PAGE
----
In a Dec 27th post (“Has the abortion issue been reopened in Canada and what does this mean for social movements?”), I wrote about a push on the part of some Canadian conservatives to reopen the issue of abortion – an issue that has otherwise lain fairly dormant. I suggested that with a Conservative majority government, a new political opportunity has opened for Conservative issues in Canada. Not surprisingly, Lawrence Martin titled his Dec 27th Globe and Mail article “A banner year for the new conservative agenda” where he writes, “For core conservatives, those of the doctrinaire variety, nothing can compare to the success of the year now passing. In 2011, Canada took its sharpest turn right in its history.”
Another Conservative campaign promise is about to be realized: the creation of the Office of Religious Freedom (Globe and Mail, Jan 1st). The objective of the Office, which will be housed within the Ministry of Foreign Affairs, is to improve religious rights and freedoms in other countries. In the US, the Clinton Administration signed a similar initiative which was unanimously approved by Congress. However, criticism soon emerged that the US effort was bias against Muslims and promoted Christian values and ideals.
Is the Office of Religious Freedom another example of the conservative political opportunity?
The announcement about the Office was made at a gathering of faith-based organizations in Ottawa with the notable absence of Shia and Sunni Muslims, Buddhists, Sikhs and Hindus. Those who attended the closed-door meeting were handpicked by the Conservative government and not coincidentally, those who were invited represented religious communities with influence in key electoral ridings (see Vancouver Sun, Dec. 30th).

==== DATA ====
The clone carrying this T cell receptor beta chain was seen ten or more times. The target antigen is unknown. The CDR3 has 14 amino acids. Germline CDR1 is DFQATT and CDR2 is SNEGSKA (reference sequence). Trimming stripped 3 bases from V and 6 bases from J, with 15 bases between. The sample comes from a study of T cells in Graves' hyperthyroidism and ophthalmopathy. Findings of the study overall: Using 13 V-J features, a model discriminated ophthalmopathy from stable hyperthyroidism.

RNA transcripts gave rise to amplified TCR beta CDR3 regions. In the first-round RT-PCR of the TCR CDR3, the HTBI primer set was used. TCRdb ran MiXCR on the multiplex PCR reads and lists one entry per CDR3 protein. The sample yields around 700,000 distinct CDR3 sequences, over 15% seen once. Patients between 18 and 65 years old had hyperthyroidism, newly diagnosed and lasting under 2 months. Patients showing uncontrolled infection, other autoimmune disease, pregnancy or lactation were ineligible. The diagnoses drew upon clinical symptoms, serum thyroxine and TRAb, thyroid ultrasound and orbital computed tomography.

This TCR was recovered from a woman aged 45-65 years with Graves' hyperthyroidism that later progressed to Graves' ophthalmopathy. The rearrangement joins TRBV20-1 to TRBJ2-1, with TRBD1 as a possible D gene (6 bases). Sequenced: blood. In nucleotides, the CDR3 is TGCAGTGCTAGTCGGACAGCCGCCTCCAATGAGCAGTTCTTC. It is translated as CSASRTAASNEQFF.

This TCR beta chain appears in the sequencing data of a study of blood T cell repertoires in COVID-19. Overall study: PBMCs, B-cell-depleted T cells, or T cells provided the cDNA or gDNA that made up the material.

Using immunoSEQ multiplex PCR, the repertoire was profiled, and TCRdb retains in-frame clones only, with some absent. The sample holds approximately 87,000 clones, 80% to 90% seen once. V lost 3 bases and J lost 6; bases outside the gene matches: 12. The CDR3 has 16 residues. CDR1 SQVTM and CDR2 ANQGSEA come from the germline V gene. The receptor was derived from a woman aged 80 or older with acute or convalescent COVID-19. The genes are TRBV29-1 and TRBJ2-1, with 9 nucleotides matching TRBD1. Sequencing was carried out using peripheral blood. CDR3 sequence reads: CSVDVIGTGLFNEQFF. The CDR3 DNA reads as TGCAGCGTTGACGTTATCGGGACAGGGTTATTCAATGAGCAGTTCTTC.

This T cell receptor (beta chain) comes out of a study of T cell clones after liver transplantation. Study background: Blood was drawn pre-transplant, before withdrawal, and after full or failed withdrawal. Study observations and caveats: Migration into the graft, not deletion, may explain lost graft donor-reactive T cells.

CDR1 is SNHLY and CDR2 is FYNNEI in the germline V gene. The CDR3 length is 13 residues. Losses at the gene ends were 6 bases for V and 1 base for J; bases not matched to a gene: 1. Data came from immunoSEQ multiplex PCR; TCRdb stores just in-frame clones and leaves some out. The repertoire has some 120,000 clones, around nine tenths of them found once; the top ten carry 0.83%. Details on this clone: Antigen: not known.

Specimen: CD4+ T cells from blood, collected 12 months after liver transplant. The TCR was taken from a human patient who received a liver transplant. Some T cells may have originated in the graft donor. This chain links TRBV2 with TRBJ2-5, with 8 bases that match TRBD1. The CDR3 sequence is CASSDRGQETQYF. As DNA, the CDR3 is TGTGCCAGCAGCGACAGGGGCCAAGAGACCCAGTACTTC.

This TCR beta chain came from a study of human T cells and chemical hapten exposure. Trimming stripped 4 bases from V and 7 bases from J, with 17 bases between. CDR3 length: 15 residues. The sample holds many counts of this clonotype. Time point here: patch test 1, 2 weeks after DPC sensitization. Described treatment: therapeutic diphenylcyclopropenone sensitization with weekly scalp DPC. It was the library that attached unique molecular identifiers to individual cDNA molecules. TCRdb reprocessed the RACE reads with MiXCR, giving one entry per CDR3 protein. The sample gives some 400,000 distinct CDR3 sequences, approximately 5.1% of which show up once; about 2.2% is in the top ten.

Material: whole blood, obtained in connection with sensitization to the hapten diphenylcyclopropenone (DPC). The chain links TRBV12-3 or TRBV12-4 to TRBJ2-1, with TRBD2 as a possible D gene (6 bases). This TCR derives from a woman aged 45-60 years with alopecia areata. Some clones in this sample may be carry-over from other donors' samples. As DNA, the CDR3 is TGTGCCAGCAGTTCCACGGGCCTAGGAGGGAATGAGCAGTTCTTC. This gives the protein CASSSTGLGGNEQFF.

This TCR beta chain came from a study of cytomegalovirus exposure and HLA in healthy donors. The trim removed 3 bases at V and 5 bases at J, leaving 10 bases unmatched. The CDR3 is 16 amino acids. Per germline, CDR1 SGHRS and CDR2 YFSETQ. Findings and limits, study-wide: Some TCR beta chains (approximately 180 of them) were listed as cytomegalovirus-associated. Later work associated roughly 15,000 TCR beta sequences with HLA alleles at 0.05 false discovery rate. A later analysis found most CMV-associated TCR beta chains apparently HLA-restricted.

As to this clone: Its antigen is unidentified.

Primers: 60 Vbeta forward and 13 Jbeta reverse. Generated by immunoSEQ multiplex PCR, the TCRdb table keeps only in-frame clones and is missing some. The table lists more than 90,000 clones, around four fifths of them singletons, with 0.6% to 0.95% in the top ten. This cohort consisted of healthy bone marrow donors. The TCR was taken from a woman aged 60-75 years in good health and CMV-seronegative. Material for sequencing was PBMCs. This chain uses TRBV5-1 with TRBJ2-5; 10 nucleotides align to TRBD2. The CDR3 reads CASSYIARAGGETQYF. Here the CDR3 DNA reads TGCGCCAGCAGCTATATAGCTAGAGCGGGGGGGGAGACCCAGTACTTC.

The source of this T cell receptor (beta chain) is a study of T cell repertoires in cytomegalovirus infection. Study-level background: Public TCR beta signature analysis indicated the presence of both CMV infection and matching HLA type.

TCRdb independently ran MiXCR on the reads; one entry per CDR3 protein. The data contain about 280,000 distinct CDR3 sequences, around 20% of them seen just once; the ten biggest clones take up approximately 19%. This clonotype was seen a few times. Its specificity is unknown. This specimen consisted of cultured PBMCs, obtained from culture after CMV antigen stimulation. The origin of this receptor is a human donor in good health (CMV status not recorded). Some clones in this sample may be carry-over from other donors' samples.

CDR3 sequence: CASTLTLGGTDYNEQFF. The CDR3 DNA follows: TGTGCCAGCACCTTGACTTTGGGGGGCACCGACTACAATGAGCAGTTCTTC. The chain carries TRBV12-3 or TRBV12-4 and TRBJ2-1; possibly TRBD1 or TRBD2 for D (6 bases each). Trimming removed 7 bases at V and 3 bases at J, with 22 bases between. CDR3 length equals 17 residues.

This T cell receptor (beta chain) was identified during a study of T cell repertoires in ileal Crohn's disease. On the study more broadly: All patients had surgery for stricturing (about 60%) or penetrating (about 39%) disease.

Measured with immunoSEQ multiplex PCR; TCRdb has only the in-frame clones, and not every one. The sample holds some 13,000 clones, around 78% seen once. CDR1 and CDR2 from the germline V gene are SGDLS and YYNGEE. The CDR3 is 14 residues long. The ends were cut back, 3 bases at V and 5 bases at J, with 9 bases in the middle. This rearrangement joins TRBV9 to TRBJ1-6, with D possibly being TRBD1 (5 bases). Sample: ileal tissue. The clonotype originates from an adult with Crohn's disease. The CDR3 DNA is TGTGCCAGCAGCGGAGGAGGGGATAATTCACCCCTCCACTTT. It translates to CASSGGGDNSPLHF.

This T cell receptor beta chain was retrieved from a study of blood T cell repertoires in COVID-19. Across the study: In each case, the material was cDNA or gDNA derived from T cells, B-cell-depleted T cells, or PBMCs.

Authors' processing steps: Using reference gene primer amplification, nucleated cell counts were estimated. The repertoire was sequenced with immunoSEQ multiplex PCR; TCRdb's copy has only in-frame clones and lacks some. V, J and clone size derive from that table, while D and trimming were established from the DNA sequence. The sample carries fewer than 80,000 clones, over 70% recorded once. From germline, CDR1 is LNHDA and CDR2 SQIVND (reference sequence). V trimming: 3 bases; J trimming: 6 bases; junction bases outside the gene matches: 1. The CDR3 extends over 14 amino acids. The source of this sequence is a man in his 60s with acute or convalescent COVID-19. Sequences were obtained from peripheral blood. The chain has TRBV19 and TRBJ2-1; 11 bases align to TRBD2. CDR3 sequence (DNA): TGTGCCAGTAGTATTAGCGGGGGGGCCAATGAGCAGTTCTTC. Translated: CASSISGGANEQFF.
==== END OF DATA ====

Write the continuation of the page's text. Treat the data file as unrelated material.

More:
Although the Office is meant to promote religious freedom around the world, some critics worry that the focus of the Office might be Canada. Some religious and Christian-right leaning Canadians may not have a problem with that. In a Christian blog called “Every Day for Life Canada,” Lou Iacobelli writes, “Every Day for Life Canada believes the Office of Religious Freedom must first protect and promote religious liberty here in Canada before it can have any moral authority to speak on behalf of Christians in Egypt, Pakistan, Indonesia or anywhere else in the world where there’s faith based persecution. Charity must always begin at home.” What do Canadians think about the Office? It’s too soon to tell, but an online poll (cbcnews.ca, Jan 7th) finds that almost 80% of those who took the poll believe this is an attempt by the Conservatives to build political favor among religious ethnic communities. Only 7% say it is about protecting human rights and religious freedoms.
Groups with an international focus in promoting well-being, such as Amnesty International, were not contacted by the government regarding this effort to promote religious freedom around the world. Alex Neve, secretary general of Amnesty International Canada told the Vancouver Sun that “The development of the office so far has been a very closed process…the grey areas that often result from religion and human rights bumping up against each other are very real and will need a holistic approach, not one driven simply by ideology – or theology, as the case may be. Religious freedom can very often butt heads and collide with other human rights concerns, such as lesbian and gay rights, women’s rights and freedom of expression.” Other groups have also expressed concern, like the Canadian Secular Alliance which worries that the Office may create religious tension in Canada.
Michael Ignatieff, leader of the Liberal opposition, supports the idea of the Office, but he tells the Globe and Mail that the Office “can’t be a tool for pressure groups the Conservatives hope to appease in Canada.” Religious freedom has been a powerful political tool for religious and ethnic groups in Canada – for example, on the same-sex marriage issue. My analysis of Parliamentary committee hearings found that religious freedom was the dominant argument among anti-gay marriage organizations that testified before the Justice and Human Rights Committee in 2003 (even more so than the Christian values, traditional family frame which has been successful in the US) . If, to some critics (and some hopefuls), the Office of Religious Freedom does turn its gaze onto Canada, what might the political consequences be for issues like abortion and gay marriage?